A conversation with Michelle D. Kwasney
Discuss your inspiration for writing Itch.
Itch, aka Delores Colchester, first began to “speak” to me about ten years ago. Instantly I was under her spell, writing down everything she had to say. Itch informed me she’d gotten her nickname from an especially bad brush with poison ivy that left her scratching all summer. I immediately liked her voice, her spunk, her straightforward approach. And I enjoyed her tendency to ponder things; she even had a special Thinking Swing for the job. When a character appears as full-blown as that, I’m all ears.
Did you start with a character or a plot? How did the story emerge?
I always begin with character. Plot tends to intimidate me, so I prefer to think of it as my main character’s travelogue. My first drafts are pretty open-ended: I provide the wheels and fill the tank with gas, but my character sits in the driver’s seat. Plot evolves as I ride along, taking notes. After we’ve reached a destination (which may or may not be the ending) and we’ve parked the car in the garage, I start to look at the mechanics of the trip we just took. From there I question what needs to be added or cut to make the next venture more satisfying.
Briefly describe the revision process. Did the story change much over the course of the revision?
Absolutely! Itch isn’t the same novel I submitted to my editor, Christy Ottaviano, many years ago. Originally, it was about a girl who lived with her alcoholic mother and who, along the way, befriended a popular girl with a dark secret. Over the course of two revisions, Christy—who has amazing instincts—made several suggestions. Among them, she hoped I would make Itch and Wendy’s friendship the focus of the novel, omit the character of Itch’s mother, draw Itch’s Gramps into the novel more (even though he has passed on), and have Itch live with her no-nonsense Gram.
This novel takes place in the 1960’s. You grew up during this decade, so many of the period references were familiar to you. Please discuss.
I loved revisiting a world of wooden swings and Black Jack gum, paint-by-number sets and watches you had to wind every morning. And because I’m a huge fan of 1950’s automobiles—and have a large collection of model cars that line my writing room shelves—writing about Gramps’s 1957 Bel Air convertible was pure pleasure. I love that his car becomes somewhat of a character in the novel, a vehicle for more than just travel.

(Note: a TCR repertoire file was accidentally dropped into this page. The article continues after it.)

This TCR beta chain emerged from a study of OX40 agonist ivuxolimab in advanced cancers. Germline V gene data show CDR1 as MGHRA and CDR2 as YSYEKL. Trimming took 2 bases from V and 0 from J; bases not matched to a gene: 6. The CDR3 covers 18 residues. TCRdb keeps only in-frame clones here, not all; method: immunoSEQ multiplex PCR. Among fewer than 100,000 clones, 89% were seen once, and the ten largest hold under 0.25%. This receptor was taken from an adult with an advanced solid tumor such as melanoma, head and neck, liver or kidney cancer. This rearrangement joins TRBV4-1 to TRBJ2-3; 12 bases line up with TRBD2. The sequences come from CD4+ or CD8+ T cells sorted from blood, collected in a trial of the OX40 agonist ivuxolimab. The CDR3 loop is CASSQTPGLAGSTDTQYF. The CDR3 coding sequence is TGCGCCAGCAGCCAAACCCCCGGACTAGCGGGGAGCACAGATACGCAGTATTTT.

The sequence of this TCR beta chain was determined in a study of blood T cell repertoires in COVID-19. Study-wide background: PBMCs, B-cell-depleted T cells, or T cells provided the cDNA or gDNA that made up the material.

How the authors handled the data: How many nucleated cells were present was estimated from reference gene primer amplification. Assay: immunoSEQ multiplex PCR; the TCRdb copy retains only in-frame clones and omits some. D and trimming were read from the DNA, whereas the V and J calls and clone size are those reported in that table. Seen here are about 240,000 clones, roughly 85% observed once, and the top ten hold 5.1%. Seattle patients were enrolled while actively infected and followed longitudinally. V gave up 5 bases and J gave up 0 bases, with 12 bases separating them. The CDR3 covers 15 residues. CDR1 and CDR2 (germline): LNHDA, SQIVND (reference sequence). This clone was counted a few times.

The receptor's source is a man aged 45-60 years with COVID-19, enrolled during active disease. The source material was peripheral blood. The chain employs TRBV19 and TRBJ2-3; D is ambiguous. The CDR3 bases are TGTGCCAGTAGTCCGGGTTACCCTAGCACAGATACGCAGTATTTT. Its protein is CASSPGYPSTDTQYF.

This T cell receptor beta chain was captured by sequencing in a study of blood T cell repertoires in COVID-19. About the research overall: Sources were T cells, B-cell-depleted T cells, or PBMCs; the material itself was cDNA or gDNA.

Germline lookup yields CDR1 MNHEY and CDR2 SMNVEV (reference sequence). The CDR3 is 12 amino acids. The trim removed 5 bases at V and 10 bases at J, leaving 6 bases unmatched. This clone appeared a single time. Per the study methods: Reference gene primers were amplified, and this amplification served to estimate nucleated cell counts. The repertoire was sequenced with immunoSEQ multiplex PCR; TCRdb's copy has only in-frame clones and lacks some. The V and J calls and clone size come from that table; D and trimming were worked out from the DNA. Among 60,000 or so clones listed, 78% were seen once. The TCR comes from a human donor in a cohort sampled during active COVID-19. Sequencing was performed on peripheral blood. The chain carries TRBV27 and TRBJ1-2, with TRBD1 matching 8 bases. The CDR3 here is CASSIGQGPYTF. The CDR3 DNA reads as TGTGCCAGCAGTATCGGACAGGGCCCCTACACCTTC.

You tackle some serious topics in this novel, such as death and child abuse. What motivated you to delve into these issues?
As a teacher, I’ve had students who were abused, have been involved in reporting abuse, and have been called to testify in court. Abuse victims exist in a kind of parallel universe that makes them feel less connected, less real than their peers. They need books that point the way toward hope, and I feel drawn to be a part of this. Regarding the issue of death, my own grandfather passed away while I was writing Itch, and I don’t doubt that my sadness spilled over into her story. He and I shared a closeness much like Itch shared with Gramps, so she and I moved through the grieving process together. Still, though, I can’t say that I intentionally set out to write about death or child abuse. Like I’ve mentioned, I don’t go in search of my stories, they tend to find me.
Talk a little about Itch and Wendy’s relationship. How do each of them benefit and grow from their friendship?
When the two girls first meet, Wendy appears to Itch to have everything going for her. She’s pretty and popular, a hometown celebrity because of her baton twirling talent. Seeing her own life as seriously lacking by comparison, Itch wants nothing more than to be Wendy’s friend. When school begins, Itch realizes Wendy’s life isn’t as perfect as it seems on the surface. Wendy is secretive and anxious, and she’s absent far too often. When Itch’s worst fear is confirmed—that Wendy is being abused at home—she leans heavily on what she’s learned from Gramps to advise her. In order to prove to herself—and to Gramps’s memory—that she’s strong enough to help her friend, Itch must test what Gramps has taught her: “Speaking up takes courage.” Otherwise Wendy might never break the silence that will end her abuse. And Itch might never discover how strong she really is or how much she is like her beloved Gramps.
Itch loves words and has a “Favorite Word List.” Did you keep one when you were young?
Yes, I’ve always collected words. My favorite childhood gift was a beautiful hardbound dictionary, which I would read constantly, memorizing words I was drawn to.
Was your experience writing this novel similar to or different from your first novel, Baby Blue? How so?
The writing process was very similar. Blue and Itch spoke quickly and easily. I wrote both first drafts longhand, since that was the only way I could keep up with them. Also—perhaps because of my background as an artist—both of their stories unfolded with amazing visual detail. I could “see” the scenes in my mind’s eye. This has always happened when I read, so I was delighted that it happened as I wrote. The revision process for each novel was much different. In Christy’s words, Baby Blue had “good bones,” so in terms of mechanics, it was much easier to rework. Itch had many significant issues to tackle, and the final revision was an almost complete rewrite.
In many ways, this is a coming-of-age novel. What does Itch discover about herself through the course of the novel?
Itch learns she is much stronger than she realizes. She learns that loss occurs, and we can and do go on to survive it. She learns that parents are imperfect. But I think the most important thing Itch discovers manifests in a quiet shift within her. A word from Itch’s Favorite Words list begins and ends the novel, and each of those words says something about her journey.